The core cloud services are the three Primitives: Compute, Storage and Networking.

  1. 1.

    Compute is most commonly in the form of Virtual Machines (VMs) sized based on the desired quantity of memory (RAM) and processor (CPU) cores, then billed based on the number of seconds or minutes the VM is running. VMs are known as “multi-tenant” because they run on physical server resources shared amongst other customers. This contrasts with Dedicated Hosts (e.g. from [3]), and is one of the reasons why Cloud Vendors can achieve high efficiency at “hyperscale” [47, 48, 60]. Other Compute units also exist, such as those sold through products like AWS Lambda or Google Cloud Functions. These are billed only whilst the code is executing with fees based on CPU and memory used over the (usually per hundred millisecond) execution time [32].

  2. 2.

    Storage exists in the form of arbitrarily sized disk volumes which can be attached to VMs, mimicking physical disk drives in servers. Different types of volume exist depending on the performance requirements e.g. solid-state disk (SSD) vs spinning disk [33]. Other types of storage are available, such as AWS Simple Storage Service (S3) which was one of the original cloud services launched in 2006 [2].

  3. 3.

    Networking links all the services together with internal and public data transfer from network interfaces attached to VMs through to virtual load balancers and firewalls. These exist as a Software Defined Network (SDN) as opposed to dedicated, physical devices for each customer.

Cloud Vendors also offer a range of other Software Services, such as Databases and Queues. These are supporting infrastructure services used by customers in their own applications but are built and maintained by the Cloud Vendor, ultimately running on top of the Primitives. If a customer is using a Database they are also making use of Primitives, but these are abstracted away so the customer is unaware. This can be seen when a Primitive component suffers an outage that then affects many other services which rely on it, such as the June 2019 GCP Networking Incident [31].

Just like their physical equivalents, Primitives run inside data centers located in specific geographical regions operated by the Cloud Vendor. Customers can choose in which region they wish to deploy their resources, and different regions have different pricing e.g. an AWS EC2 t3.micro VM instance running in N. Virginia, USA costs $0.0104/h whereas the same instance type running in Sydney, Australia costs $0.0132/h [4]. Bandwidth costs also vary with some regions being significantly more expensive than others e.g. data transfer in Oceania is ×17 more expensive than Europe [58].

These Primitives are visible to the customer. It is the underlying physical infrastructure that is hidden — the servers, disks, routing equipment housed inside a cooled data center facility, powered by electricity. This means the customer has no insight into the equipment lifecycle or the electricity required to cool and power that equipment. This change from managing on-premise equipment not only abstracts away the underlying infrastructure, it subsequently abstracts the environmental impact caused by that equipment. For example, the location of a data center has a strong relationship to energy usage due to local climate conditions, seasonality, and the emissions factor of the power mix for the electricity grid the data center is connected to [46].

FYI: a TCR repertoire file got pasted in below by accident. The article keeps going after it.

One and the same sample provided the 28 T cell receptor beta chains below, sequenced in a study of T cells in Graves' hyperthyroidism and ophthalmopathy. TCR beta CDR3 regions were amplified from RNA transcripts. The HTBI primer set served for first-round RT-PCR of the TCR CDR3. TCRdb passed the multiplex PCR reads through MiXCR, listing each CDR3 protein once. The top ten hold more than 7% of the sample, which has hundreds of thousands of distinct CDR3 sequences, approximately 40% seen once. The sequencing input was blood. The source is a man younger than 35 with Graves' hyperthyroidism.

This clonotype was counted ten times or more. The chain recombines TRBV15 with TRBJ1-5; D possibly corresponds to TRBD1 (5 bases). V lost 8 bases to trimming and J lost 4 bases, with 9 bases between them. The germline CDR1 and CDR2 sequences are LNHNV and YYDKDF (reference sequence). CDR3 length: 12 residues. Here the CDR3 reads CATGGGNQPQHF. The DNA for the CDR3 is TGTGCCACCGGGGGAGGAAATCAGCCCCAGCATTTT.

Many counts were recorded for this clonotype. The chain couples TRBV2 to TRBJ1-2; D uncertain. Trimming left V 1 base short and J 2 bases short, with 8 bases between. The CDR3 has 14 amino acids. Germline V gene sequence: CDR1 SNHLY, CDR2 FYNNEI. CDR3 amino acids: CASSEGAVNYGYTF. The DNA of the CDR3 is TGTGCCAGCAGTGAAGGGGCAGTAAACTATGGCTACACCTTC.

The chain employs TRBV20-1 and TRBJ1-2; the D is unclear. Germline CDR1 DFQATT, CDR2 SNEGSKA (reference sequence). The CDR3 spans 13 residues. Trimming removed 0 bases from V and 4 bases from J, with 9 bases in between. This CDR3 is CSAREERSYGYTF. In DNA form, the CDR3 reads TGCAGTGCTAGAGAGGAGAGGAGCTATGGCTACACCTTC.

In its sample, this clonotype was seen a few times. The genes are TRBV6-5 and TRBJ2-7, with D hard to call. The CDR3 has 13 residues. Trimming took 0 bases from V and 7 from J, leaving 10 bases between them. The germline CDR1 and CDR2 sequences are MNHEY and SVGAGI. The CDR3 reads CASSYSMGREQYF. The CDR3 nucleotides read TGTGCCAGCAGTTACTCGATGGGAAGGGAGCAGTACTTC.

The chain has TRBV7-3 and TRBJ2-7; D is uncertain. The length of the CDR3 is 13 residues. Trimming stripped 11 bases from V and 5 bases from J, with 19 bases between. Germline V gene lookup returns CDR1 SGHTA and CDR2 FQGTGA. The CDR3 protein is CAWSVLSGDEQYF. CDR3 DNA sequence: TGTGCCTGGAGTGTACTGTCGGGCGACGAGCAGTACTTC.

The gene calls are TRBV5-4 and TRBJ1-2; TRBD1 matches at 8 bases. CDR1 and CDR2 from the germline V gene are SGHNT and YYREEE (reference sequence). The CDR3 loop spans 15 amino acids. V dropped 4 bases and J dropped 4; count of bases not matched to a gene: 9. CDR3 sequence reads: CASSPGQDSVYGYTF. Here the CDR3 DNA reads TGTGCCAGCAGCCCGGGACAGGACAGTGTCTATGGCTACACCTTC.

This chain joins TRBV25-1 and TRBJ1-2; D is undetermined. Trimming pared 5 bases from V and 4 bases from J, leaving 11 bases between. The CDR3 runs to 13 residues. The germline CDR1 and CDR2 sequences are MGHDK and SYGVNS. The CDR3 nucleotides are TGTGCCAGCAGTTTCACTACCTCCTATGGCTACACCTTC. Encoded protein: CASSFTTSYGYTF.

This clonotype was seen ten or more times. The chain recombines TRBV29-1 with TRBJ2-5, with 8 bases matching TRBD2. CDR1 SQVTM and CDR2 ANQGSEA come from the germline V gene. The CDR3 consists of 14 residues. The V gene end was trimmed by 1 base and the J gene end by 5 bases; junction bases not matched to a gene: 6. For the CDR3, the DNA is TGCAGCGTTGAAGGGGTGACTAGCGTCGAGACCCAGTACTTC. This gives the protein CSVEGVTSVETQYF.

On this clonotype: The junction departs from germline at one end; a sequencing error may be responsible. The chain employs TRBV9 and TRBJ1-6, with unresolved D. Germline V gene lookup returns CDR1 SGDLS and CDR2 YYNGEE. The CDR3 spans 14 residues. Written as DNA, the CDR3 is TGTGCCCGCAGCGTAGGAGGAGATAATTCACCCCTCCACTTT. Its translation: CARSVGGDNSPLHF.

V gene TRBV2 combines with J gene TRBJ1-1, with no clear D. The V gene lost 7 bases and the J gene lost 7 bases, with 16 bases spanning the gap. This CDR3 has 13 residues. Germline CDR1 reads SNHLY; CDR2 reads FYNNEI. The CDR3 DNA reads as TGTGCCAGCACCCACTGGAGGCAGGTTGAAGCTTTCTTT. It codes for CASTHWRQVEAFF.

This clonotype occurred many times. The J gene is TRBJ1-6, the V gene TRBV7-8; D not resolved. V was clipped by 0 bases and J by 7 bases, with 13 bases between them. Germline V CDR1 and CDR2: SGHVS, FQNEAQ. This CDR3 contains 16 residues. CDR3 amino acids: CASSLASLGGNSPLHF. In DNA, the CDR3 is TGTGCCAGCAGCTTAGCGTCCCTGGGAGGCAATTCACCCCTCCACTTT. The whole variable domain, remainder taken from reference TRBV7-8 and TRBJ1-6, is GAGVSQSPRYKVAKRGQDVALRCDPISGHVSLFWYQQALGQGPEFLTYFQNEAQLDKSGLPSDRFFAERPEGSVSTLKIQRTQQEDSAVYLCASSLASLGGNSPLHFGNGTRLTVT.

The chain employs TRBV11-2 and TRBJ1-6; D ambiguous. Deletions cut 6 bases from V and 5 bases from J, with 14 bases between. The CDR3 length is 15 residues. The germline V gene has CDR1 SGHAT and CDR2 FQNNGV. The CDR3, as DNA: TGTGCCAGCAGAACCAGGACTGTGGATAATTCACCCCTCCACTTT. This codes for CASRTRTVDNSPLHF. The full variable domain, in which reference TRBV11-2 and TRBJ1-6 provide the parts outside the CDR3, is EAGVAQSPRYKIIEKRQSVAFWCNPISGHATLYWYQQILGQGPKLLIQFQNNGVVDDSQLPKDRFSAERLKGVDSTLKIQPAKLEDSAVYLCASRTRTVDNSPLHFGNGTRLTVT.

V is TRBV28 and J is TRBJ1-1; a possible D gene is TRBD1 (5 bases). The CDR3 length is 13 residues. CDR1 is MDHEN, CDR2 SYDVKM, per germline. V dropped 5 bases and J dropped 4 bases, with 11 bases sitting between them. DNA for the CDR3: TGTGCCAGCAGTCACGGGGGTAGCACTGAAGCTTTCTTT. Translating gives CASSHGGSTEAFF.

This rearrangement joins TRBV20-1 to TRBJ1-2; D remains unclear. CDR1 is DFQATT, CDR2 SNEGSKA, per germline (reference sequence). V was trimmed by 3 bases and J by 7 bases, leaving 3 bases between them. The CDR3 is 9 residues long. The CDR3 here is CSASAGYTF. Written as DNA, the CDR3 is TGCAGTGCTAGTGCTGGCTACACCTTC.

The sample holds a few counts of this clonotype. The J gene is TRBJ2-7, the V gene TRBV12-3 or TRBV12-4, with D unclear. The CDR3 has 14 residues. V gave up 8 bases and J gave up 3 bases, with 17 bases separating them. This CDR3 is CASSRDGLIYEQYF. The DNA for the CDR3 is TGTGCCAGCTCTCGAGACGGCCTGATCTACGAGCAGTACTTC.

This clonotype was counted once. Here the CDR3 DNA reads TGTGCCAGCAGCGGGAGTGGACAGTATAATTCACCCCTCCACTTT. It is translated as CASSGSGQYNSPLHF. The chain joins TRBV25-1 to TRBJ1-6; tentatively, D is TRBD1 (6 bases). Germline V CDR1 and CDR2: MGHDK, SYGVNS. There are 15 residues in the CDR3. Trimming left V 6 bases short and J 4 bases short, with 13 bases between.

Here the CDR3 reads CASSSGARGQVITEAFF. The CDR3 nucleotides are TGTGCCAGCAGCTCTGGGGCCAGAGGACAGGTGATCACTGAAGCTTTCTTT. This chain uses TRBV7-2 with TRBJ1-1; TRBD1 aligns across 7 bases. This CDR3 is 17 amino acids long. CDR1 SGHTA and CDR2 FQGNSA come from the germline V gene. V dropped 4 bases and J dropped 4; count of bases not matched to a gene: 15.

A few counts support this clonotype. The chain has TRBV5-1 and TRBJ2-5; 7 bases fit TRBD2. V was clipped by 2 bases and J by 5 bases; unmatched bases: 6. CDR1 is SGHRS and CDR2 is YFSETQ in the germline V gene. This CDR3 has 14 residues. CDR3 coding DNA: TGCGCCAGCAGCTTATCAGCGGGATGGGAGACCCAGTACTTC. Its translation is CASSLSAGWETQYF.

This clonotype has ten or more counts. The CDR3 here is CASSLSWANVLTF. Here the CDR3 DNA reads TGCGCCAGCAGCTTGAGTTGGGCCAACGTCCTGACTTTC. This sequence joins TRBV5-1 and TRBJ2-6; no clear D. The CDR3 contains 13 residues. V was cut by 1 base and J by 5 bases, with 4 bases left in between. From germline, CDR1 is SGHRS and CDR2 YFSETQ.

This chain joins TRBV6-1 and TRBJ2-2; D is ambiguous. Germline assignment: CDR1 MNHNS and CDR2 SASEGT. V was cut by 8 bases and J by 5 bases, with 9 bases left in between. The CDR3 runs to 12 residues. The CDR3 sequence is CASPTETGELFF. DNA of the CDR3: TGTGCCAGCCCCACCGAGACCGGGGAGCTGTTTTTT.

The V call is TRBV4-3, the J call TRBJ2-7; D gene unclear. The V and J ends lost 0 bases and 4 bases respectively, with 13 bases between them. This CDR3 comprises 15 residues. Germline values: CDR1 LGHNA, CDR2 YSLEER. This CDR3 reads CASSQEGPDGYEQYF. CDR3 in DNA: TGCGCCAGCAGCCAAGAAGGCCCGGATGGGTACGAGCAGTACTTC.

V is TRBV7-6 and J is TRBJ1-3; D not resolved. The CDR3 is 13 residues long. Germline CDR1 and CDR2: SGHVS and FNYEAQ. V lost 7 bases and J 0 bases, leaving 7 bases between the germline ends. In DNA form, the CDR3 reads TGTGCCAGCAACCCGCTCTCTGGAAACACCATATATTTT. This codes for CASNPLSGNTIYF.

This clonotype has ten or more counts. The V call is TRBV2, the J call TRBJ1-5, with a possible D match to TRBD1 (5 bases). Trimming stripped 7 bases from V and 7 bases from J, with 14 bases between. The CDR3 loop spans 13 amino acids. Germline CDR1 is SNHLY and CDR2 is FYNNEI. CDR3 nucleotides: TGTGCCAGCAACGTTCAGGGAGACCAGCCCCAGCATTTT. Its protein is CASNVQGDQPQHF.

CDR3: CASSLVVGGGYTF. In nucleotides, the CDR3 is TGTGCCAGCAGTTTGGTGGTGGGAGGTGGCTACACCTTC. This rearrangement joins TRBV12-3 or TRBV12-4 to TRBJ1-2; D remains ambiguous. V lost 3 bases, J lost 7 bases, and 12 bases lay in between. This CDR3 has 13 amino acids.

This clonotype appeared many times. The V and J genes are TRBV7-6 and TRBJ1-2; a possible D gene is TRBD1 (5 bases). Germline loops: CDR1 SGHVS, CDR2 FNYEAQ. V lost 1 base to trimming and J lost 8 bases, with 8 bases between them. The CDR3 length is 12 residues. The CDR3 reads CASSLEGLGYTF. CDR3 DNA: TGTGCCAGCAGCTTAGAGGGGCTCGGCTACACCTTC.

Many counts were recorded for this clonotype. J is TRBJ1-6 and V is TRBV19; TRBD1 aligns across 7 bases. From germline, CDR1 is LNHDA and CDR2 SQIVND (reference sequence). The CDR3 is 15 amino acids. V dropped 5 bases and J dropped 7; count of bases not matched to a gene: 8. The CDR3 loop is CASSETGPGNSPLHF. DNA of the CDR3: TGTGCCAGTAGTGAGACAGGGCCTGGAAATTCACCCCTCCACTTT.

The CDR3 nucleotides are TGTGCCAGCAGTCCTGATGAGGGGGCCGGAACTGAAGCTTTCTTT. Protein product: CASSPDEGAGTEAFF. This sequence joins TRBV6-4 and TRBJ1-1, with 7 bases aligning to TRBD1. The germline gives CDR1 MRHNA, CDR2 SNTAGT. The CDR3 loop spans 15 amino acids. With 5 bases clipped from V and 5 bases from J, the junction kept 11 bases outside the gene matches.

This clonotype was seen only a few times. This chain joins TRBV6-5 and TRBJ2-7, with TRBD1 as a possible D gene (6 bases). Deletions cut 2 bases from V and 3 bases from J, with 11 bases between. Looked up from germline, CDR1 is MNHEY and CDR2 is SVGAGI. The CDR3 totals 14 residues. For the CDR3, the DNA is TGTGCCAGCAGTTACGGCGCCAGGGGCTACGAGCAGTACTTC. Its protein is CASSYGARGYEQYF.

To understand the full environmental impact of cloud environments, we must consider all components that make up “cloud” services (Fig. 1).

Fig. 1
figure 1

Public cloud components

Using the GHG Protocol to assess cloud vendor emissions

The GHG Protocol Guidance for the ICT Sector [27] Section 4.5 provides an accounting method for calculating GHG emissions related to data centers. This section discusses whether the GHG Protocol is appropriate to assess Cloud Vendor emissions.

Assessment of GHG Protocol required primary data from the perspective of a cloud vendor customer

The tables below examine each primary data input required to calculate data center emissions under the GHG Protocol Guidance for the ICT Sector [27]. This shows that the guidance is appropriate from the perspective of the Cloud Vendor but that this does not translate to the perspective of a Cloud Vendor customer. The three largest Cloud Vendors by usage [22] – Amazon Web Services (AWS), Microsoft Azure (Azure) and Google Cloud Platform (GCP) – are used to analyse whether the data is available to Cloud Vendor customers.

The first column describes the data item as taken from the GHG Protocol Guidance. The second column assesses whether this data is available from the perspective of a Cloud Vendor customer.

Users (Table 1)

Table 1 Availability assessment of primary data item - users - required under the GHG Protocol for assessment of ICT emissions

Licensing or service level agreements (Table 2)

Table 2 Availability assessment of primary data item - licensing or service level agreements - required under the GHG Protocol for assessment of ICT emissions

Transactions (Table 3)

Table 3 Availability assessment of primary data item - transactions - required under the GHG Protocol for assessment of ICT emissions